Leafscan45 stitching

Discussion in 'Scanning and Scanners' started by alanrockwood, Jul 27, 2018.

  1. alanrockwood

    alanrockwood Member

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    A question about using stitching with a Leafscan 45 scanner: (Yes, I know it's an ancient scanner.) I see that some people scan MF film at ~5000dpi in two or more sections and them stitch them in Photoshop to recover the full image at high resolution. I also see that people scan 4x5 film at ~2500 dpi in two or more sections and them stitch them to get a 2500 dpi scan of 4x5 film. I think this works best with the glass or sapphire wet mount gizzmo. Is it possible to scan 4x5 at ~5000 dpi in multiple sections and them stitch them to get a 5000 dpi large format scan?
     
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    OP
    alanrockwood

    alanrockwood Member

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    I think I know how one might accomplish the same thing as what I am asking, but using an indirect method.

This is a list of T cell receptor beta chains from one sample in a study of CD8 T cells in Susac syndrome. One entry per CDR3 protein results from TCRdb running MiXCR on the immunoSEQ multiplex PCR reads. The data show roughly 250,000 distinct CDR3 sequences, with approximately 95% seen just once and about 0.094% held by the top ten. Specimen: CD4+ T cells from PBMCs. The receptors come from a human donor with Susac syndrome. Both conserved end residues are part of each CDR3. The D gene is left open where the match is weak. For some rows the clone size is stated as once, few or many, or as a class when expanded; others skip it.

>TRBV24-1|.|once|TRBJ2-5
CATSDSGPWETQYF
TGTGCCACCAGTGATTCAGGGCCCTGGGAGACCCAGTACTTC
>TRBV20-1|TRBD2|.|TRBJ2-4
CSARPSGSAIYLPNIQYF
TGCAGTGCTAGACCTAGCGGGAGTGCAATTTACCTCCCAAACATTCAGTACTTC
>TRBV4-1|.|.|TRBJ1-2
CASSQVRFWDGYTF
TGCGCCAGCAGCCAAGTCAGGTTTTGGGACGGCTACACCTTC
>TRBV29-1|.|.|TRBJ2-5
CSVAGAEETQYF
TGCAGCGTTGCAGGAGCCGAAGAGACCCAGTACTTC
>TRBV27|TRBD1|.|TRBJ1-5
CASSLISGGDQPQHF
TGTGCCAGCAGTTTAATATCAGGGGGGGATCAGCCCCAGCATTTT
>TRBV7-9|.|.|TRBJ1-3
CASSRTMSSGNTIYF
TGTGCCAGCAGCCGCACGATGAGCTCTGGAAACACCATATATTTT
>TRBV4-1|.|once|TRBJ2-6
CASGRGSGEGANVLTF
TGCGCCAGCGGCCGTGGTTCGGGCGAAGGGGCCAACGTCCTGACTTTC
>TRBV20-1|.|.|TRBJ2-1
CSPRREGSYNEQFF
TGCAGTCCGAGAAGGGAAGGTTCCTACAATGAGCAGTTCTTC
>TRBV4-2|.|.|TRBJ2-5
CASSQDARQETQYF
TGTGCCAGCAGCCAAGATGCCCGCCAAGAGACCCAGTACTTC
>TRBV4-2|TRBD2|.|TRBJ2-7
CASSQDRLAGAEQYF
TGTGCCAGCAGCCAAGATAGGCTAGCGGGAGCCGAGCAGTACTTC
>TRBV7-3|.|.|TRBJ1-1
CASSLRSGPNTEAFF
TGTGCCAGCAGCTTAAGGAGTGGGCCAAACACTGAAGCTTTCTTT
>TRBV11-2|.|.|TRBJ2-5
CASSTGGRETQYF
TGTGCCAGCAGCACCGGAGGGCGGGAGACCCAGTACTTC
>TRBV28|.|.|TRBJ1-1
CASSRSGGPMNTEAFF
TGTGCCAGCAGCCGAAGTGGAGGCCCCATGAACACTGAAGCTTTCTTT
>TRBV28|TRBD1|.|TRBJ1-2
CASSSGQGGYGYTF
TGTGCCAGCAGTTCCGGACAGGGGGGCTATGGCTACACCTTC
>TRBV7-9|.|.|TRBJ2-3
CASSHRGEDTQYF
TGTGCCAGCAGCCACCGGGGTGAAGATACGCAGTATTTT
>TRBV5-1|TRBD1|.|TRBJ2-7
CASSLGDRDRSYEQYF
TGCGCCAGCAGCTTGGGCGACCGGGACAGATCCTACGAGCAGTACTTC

The idea would be to scan the 4x5" film or transparency in three overlapping groups of scans at ~2500 dpi. Each pieces would be scanneded several times with a miniscule random shift between the scans within each of the three groups. One would then use a superresolution program, such as PhotoAcute3 to the scans within a group. The result will be three enhanced resolution (~5000 dpi) scans. These three would then be stitched to make the full high resolution scan (~5000 dpi).

    A fly in the ointment is that PhotoAcute3 has not been sold for several years. One can still download the program, but it is an evaluation copy that puts a watermark on the image when it is saved. Another thing is that leafscan is a very slow scanner, so by the time one does all of the scans a long time will have elapsed.

    By the way, yesterday I tried PhotoAcute3 on 8 repeated scans made with a canon FS4000us scanner, and there was a very noticeable improvement in resolution of the image. This was most obvious in random lint fibers on the negative, which were much sharper after the superresolution process was applied. This was not a result of conventional sharpening, but comes from the fact that if you scan the same image several times with very small random shifts in the image for each scan it is possible to synthesize a resolution enhanced image... that's true resolution, not just sharpening.
     
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